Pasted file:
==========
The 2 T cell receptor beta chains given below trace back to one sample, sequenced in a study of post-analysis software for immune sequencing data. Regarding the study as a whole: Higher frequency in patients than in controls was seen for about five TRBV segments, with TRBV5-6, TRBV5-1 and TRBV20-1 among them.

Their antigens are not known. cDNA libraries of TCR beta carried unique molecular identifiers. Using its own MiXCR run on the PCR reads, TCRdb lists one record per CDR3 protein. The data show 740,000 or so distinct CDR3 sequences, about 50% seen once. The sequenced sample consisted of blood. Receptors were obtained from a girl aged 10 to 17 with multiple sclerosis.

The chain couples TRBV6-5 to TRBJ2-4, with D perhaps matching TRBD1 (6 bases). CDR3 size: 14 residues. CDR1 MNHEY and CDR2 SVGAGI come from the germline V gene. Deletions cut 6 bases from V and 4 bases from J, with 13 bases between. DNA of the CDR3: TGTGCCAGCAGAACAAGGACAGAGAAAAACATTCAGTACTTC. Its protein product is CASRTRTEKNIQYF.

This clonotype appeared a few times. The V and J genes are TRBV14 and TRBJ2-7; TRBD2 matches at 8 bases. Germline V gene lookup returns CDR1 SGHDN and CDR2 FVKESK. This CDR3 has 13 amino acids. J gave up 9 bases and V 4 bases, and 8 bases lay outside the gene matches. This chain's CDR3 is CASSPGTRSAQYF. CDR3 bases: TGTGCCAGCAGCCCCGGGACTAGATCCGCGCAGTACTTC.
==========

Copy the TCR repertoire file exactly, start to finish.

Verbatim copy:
The 2 T cell receptor beta chains given below trace back to one sample, sequenced in a study of post-analysis software for immune sequencing data. Regarding the study as a whole: Higher frequency in patients than in controls was seen for about five TRBV segments, with TRBV5-6, TRBV5-1 and TRBV20-1 among them.

Their antigens are not known. cDNA libraries of TCR beta carried unique molecular identifiers. Using its own MiXCR run on the PCR reads, TCRdb lists one record per CDR3 protein. The data show 740,000 or so distinct CDR3 sequences, about 50% seen once. The sequenced sample consisted of blood. Receptors were obtained from a girl aged 10 to 17 with multiple sclerosis.

The chain couples TRBV6-5 to TRBJ2-4, with D perhaps matching TRBD1 (6 bases). CDR3 size: 14 residues. CDR1 MNHEY and CDR2 SVGAGI come from the germline V gene. Deletions cut 6 bases from V and 4 bases from J, with 13 bases between. DNA of the CDR3: TGTGCCAGCAGAACAAGGACAGAGAAAAACATTCAGTACTTC. Its protein product is CASRTRTEKNIQYF.

This clonotype appeared a few times. The V and J genes are TRBV14 and TRBJ2-7; TRBD2 matches at 8 bases. Germline V gene lookup returns CDR1 SGHDN and CDR2 FVKESK. This CDR3 has 13 amino acids. J gave up 9 bases and V 4 bases, and 8 bases lay outside the gene matches. This chain's CDR3 is CASSPGTRSAQYF. CDR3 bases: TGTGCCAGCAGCCCCGGGACTAGATCCGCGCAGTACTTC.